Dense cermet membranes for hydrogen separation.

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Argonne National Laboratory (ANL) and the National Energy Technology Laboratory (NETL) are developing dense ceramic-based membranes for separating hydrogen from the products of coal gasification and other partial-oxidation streams. Hydrogen separation with these membranes is nongalvanic, i.e., it does not use electrodes or an external power supply to drive the separation, and hydrogen selectivity is nearly 100% because the membranes contain no interconnected porosity. Novel cermet (i.e., ceramic-metal composite) membranes have been developed to separate hydrogen from gas mixtures at high temperature and pressure. Hydrogen permeation rates have been measured in the temperature range of 600-900 C for three classes ... continued below

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11 pages

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Dorris, S. E.; Lee, T. H.; Wang, S.; Picciolo, J. J.; Dusek, J. T.; Balachandran, U. et al. August 21, 2002.

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Argonne National Laboratory (ANL) and the National Energy Technology Laboratory (NETL) are developing dense ceramic-based membranes for separating hydrogen from the products of coal gasification and other partial-oxidation streams. Hydrogen separation with these membranes is nongalvanic, i.e., it does not use electrodes or an external power supply to drive the separation, and hydrogen selectivity is nearly 100% because the membranes contain no interconnected porosity. Novel cermet (i.e., ceramic-metal composite) membranes have been developed to separate hydrogen from gas mixtures at high temperature and pressure. Hydrogen permeation rates have been measured in the temperature range of 600-900 C for three classes of cermet membranes (ANL-1, -2, and -3). ANL-3a membranes, with a thickness of 40 {micro}m, provide the highest hydrogen flux ({approx}20 cm{sup 3} [STP]/min-cm 2 at 900 C with 100% H{sub 2} as the feed gas). The effects of membrane thickness and hydrogen partial pressure on hydrogen flux indicate that the bulk diffusion of hydrogen is rate-limiting in ANL-3 membranes with a thickness >40 {micro}m. ANL-3b membranes were tested in simulated syngas at several temperatures, and no performance degradation was observed for times that approached {approx}200 h; this observation suggests that the membrane is chemically stable and may be suitable for long-term operation. The performance of membranes in separating hydrogen from high-pressure gas streams is being evaluated with NETL's in-house R and D facilities. The present status of membrane development at ANL/NETL will be presented in this paper.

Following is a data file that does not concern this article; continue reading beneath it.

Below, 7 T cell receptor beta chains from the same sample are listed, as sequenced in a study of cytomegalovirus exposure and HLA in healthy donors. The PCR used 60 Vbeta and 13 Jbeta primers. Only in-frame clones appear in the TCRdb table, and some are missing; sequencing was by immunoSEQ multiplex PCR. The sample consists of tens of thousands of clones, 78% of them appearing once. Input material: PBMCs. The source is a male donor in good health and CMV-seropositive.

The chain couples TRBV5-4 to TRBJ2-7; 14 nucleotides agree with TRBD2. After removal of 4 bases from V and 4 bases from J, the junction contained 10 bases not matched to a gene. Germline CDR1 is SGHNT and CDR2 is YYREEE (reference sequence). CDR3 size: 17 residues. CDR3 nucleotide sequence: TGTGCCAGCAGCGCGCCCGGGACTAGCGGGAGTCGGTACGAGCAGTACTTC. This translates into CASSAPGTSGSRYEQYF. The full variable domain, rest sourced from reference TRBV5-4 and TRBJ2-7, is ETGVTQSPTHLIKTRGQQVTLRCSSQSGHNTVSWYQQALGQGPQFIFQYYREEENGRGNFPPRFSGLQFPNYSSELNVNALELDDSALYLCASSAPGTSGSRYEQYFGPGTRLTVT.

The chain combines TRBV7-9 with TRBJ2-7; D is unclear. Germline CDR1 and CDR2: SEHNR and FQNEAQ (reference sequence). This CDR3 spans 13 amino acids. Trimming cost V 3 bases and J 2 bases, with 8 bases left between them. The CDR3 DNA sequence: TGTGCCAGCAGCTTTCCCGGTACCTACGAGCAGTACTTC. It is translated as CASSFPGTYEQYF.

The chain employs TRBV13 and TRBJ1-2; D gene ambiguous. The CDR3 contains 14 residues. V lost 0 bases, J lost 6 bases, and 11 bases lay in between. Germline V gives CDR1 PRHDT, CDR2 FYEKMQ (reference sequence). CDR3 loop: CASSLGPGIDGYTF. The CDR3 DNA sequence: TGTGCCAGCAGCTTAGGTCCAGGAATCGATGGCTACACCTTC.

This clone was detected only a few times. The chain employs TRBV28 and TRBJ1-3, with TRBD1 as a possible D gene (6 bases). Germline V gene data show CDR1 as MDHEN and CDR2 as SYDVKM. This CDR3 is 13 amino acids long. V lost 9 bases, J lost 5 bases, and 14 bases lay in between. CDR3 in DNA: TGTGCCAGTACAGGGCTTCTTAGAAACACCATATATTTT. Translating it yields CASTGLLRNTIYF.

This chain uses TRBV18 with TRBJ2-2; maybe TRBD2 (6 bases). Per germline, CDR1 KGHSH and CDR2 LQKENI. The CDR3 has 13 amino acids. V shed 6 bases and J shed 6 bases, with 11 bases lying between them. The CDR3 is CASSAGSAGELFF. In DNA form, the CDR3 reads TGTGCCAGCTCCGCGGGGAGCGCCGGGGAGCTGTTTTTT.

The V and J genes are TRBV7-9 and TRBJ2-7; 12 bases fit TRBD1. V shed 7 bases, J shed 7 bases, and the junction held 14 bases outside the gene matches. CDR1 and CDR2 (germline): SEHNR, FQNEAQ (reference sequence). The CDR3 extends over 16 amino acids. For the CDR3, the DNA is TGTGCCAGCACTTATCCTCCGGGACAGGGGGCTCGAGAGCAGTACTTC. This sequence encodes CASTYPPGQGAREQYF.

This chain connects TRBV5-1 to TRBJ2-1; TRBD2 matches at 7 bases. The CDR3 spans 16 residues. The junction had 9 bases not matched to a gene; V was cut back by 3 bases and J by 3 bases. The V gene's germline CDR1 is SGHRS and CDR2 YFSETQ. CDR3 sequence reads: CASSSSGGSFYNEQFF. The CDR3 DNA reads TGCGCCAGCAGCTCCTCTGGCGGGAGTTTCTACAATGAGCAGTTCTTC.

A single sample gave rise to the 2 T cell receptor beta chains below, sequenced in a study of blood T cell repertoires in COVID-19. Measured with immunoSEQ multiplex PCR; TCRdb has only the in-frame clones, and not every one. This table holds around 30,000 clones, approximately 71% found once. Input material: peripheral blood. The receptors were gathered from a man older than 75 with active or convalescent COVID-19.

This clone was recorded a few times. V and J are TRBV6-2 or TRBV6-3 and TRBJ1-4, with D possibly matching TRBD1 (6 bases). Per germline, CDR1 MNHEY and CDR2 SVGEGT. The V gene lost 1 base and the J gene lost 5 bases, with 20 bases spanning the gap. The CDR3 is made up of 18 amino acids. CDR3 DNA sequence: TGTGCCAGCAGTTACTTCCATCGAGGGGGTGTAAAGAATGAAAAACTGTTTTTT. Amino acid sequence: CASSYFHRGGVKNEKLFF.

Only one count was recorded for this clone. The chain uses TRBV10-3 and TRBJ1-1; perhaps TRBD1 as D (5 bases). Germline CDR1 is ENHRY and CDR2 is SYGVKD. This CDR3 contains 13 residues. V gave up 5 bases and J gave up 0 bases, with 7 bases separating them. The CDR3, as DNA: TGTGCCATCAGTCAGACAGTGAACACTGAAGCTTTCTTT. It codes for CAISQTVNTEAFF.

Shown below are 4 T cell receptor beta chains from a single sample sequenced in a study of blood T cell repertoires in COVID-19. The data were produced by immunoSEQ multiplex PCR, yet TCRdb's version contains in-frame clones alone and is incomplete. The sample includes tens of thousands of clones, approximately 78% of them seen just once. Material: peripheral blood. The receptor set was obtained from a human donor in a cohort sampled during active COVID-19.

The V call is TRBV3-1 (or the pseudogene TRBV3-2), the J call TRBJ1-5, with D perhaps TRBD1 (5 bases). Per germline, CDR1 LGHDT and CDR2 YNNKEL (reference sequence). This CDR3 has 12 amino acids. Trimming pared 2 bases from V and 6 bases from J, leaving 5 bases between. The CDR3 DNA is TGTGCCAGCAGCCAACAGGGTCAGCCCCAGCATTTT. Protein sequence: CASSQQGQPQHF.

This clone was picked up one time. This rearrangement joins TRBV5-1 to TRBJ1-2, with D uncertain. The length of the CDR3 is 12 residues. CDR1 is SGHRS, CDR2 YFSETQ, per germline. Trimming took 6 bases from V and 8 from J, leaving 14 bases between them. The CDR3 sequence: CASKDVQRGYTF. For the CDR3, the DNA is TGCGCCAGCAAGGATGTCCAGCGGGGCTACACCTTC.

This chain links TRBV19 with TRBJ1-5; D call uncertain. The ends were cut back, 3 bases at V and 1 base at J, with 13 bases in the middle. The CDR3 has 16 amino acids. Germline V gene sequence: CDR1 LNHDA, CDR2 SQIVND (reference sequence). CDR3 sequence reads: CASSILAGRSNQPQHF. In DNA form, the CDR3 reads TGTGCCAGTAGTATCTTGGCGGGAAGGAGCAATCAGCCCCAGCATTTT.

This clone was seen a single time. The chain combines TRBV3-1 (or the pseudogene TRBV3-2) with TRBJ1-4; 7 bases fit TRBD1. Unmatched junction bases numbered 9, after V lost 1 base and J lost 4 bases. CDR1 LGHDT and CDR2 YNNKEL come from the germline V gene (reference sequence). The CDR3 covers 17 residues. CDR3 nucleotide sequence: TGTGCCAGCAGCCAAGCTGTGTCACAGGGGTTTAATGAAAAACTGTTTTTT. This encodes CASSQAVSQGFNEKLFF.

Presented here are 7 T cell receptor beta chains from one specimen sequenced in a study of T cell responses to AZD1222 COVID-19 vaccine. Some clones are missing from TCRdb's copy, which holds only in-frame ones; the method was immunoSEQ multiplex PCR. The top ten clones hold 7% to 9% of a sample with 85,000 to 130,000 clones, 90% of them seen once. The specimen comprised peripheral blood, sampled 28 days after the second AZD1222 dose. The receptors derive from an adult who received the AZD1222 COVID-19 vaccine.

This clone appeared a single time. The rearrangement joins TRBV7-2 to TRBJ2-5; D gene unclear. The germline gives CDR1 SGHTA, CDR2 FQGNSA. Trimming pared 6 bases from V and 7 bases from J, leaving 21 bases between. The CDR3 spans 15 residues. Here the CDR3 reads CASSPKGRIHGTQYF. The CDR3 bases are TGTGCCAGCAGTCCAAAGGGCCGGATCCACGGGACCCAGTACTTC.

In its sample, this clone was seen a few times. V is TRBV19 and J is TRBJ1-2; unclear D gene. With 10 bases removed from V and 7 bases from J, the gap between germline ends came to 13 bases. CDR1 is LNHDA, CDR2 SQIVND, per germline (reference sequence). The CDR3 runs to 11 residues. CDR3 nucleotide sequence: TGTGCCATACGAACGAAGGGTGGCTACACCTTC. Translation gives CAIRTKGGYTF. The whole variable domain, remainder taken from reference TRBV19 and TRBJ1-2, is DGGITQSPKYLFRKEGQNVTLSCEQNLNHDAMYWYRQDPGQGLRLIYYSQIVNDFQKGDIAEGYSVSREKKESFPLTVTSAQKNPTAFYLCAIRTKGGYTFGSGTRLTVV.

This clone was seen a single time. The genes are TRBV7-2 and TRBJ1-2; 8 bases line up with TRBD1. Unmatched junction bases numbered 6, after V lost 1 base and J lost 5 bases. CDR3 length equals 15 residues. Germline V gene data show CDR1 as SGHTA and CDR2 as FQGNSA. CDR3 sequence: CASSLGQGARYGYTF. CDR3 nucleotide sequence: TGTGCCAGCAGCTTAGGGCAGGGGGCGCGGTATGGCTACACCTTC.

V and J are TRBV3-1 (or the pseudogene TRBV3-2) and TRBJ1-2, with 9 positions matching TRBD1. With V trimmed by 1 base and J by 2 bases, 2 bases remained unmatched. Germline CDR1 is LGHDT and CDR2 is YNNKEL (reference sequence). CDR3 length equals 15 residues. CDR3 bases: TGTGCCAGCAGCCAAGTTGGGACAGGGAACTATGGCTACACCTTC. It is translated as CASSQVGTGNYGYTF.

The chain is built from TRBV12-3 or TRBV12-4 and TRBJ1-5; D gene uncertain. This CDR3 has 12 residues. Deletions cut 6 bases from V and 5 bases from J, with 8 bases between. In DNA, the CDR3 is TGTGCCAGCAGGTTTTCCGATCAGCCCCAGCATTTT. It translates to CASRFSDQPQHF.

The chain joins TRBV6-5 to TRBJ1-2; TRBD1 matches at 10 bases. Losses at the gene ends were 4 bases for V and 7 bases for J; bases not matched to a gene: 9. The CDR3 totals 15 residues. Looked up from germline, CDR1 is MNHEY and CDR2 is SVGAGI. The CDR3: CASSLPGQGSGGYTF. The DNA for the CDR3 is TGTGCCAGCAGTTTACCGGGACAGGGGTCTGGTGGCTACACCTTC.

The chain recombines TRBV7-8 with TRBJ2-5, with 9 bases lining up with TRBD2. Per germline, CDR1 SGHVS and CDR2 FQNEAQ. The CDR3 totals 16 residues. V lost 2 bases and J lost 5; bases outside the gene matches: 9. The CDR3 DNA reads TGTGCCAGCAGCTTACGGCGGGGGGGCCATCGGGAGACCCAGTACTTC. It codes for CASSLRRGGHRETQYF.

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11 pages

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  • 19th Annual International Pittsburgh Coal Conference, Pittsburgh, PA (US), 09/23/2002--09/27/2002

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  • Report No.: ANL/ET/CP-108514
  • Grant Number: W-31-109-ENG-38
  • Office of Scientific & Technical Information Report Number: 801646
  • Archival Resource Key: ark:/67531/metadc741512

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  • August 21, 2002

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  • Oct. 19, 2015, 7:39 p.m.

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  • March 24, 2016, 6:47 p.m.

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Dorris, S. E.; Lee, T. H.; Wang, S.; Picciolo, J. J.; Dusek, J. T.; Balachandran, U. et al. Dense cermet membranes for hydrogen separation., article, August 21, 2002; Illinois. (digital.library.unt.edu/ark:/67531/metadc741512/: accessed August 21, 2017), University of North Texas Libraries, Digital Library, digital.library.unt.edu; crediting UNT Libraries Government Documents Department.